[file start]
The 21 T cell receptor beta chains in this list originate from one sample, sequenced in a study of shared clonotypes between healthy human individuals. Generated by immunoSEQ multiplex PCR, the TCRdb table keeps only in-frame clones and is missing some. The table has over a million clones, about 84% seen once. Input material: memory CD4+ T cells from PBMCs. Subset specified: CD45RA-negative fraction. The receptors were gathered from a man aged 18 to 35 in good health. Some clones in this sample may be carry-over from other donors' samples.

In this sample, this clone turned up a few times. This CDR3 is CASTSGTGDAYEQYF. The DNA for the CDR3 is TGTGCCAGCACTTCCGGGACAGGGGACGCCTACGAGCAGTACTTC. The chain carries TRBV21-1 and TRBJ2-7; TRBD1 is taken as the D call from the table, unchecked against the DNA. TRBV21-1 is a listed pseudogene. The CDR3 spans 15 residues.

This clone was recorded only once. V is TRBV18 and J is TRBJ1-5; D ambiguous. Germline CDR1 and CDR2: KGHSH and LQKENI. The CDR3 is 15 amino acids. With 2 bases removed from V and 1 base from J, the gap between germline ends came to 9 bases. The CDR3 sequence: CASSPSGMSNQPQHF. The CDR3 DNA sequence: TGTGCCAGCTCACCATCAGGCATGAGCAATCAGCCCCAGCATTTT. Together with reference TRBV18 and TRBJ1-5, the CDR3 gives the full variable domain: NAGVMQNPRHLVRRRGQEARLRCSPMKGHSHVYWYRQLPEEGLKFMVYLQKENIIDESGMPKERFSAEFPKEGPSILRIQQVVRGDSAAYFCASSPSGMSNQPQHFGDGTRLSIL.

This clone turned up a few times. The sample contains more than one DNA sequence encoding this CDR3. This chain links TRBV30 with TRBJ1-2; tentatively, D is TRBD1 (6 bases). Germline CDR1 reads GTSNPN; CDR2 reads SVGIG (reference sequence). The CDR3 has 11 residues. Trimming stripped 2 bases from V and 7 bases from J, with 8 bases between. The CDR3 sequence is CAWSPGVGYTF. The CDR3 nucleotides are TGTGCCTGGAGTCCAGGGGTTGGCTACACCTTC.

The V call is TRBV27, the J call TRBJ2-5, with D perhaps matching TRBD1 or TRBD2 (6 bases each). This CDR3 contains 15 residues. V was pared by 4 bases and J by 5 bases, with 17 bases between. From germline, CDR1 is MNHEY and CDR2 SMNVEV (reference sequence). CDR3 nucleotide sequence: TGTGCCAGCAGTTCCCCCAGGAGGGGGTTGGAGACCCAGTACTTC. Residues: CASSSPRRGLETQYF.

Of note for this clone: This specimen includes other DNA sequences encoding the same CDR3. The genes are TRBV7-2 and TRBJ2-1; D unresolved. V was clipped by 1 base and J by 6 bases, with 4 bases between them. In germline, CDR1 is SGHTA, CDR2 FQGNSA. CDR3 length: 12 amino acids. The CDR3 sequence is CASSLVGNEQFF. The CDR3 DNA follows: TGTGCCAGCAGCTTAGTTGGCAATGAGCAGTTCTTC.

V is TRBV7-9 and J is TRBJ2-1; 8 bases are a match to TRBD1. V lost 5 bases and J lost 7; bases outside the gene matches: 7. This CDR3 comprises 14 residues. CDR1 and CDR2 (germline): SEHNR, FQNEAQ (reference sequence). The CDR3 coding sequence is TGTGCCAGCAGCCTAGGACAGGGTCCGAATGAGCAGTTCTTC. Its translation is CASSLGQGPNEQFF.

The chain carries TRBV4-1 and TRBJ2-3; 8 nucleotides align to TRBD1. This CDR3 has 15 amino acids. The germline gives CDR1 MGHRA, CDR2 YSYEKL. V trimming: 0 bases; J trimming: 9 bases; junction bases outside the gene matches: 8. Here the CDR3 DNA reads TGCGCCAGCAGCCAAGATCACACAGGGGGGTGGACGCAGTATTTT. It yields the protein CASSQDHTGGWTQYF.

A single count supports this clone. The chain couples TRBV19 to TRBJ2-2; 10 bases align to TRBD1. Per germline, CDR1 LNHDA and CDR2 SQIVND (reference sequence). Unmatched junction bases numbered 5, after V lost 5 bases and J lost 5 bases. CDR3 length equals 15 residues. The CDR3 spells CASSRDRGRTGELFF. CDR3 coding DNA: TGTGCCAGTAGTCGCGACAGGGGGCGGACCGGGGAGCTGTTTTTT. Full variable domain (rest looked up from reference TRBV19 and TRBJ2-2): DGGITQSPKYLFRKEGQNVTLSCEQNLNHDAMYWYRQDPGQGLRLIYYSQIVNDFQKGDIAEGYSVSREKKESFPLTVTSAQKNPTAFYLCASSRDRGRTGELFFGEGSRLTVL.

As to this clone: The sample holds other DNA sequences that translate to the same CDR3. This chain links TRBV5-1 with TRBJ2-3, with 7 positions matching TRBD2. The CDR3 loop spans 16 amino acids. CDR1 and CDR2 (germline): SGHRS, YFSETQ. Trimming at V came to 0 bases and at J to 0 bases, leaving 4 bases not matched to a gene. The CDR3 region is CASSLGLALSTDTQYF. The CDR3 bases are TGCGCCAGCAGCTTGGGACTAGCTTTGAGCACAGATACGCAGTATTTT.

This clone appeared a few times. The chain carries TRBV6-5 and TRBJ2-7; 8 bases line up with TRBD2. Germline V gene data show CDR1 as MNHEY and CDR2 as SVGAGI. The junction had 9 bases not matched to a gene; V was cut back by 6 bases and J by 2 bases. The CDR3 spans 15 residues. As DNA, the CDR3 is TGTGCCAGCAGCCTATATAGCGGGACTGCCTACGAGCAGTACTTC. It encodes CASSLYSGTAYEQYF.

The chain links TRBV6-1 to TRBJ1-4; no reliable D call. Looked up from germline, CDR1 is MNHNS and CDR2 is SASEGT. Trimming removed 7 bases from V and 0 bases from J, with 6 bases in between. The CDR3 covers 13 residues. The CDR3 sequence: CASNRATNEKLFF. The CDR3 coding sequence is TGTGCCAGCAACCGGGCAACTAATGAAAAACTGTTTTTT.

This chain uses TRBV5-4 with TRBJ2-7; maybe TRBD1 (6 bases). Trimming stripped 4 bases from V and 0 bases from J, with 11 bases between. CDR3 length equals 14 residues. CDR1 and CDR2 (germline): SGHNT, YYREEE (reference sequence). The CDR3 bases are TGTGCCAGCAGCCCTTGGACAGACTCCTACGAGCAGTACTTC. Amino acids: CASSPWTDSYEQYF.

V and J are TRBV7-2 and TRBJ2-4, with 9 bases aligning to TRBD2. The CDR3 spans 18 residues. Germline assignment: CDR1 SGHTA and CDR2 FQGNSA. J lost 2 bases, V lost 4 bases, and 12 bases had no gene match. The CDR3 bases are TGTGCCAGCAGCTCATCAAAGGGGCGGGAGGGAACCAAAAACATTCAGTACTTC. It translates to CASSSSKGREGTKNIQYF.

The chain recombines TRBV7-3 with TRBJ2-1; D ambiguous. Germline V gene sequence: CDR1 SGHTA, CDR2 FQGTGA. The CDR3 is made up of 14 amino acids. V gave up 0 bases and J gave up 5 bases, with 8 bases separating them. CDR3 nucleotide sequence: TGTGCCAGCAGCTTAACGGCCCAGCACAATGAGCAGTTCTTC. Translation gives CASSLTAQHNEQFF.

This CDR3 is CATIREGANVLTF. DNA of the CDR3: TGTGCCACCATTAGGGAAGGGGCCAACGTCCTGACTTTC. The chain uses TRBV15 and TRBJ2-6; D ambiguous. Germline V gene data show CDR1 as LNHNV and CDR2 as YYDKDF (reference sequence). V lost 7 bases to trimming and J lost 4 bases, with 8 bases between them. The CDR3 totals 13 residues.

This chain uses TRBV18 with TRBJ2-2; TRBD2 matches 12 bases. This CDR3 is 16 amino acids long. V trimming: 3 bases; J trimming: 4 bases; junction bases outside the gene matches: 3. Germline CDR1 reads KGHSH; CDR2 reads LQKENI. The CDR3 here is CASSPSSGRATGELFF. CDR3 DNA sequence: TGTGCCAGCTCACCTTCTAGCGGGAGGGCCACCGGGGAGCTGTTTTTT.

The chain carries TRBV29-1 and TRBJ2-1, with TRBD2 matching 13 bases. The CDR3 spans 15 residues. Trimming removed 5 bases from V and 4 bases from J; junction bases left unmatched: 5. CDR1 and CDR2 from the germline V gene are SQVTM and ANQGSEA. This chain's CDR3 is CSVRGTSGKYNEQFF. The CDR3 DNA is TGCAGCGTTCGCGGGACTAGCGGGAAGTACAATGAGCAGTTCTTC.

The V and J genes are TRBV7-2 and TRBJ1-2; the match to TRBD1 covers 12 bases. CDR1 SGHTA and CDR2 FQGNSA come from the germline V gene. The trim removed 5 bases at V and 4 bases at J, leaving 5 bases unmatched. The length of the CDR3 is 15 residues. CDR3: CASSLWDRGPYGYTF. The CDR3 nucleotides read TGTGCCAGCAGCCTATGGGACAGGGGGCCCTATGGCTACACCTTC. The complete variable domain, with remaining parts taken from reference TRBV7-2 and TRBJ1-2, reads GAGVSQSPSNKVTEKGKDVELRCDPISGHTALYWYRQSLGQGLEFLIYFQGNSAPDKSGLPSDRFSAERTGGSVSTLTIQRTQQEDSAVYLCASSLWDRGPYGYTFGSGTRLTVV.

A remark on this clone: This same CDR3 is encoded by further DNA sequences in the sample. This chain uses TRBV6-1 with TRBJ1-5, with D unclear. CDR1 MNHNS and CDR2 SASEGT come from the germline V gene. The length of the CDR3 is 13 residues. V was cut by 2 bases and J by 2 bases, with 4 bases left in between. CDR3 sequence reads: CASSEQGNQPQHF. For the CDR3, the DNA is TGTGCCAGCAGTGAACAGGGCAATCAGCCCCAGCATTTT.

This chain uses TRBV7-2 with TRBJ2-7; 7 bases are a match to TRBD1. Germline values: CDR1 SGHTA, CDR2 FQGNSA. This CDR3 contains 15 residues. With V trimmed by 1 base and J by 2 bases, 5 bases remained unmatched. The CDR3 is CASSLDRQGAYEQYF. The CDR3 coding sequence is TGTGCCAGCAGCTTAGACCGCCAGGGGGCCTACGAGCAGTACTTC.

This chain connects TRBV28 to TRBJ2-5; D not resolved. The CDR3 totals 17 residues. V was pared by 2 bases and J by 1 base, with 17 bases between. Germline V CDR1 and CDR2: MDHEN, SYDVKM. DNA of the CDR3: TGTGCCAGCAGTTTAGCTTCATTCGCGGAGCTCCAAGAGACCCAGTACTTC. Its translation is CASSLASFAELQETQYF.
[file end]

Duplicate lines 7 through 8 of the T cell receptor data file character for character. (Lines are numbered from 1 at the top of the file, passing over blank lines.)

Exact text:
V is TRBV7-9 and J is TRBJ2-1; 8 bases are a match to TRBD1. V lost 5 bases and J lost 7; bases outside the gene matches: 7. This CDR3 comprises 14 residues. CDR1 and CDR2 (germline): SEHNR, FQNEAQ (reference sequence). The CDR3 coding sequence is TGTGCCAGCAGCCTAGGACAGGGTCCGAATGAGCAGTTCTTC. Its translation is CASSLGQGPNEQFF.

The chain carries TRBV4-1 and TRBJ2-3; 8 nucleotides align to TRBD1. This CDR3 has 15 amino acids. The germline gives CDR1 MGHRA, CDR2 YSYEKL. V trimming: 0 bases; J trimming: 9 bases; junction bases outside the gene matches: 8. Here the CDR3 DNA reads TGCGCCAGCAGCCAAGATCACACAGGGGGGTGGACGCAGTATTTT. It yields the protein CASSQDHTGGWTQYF.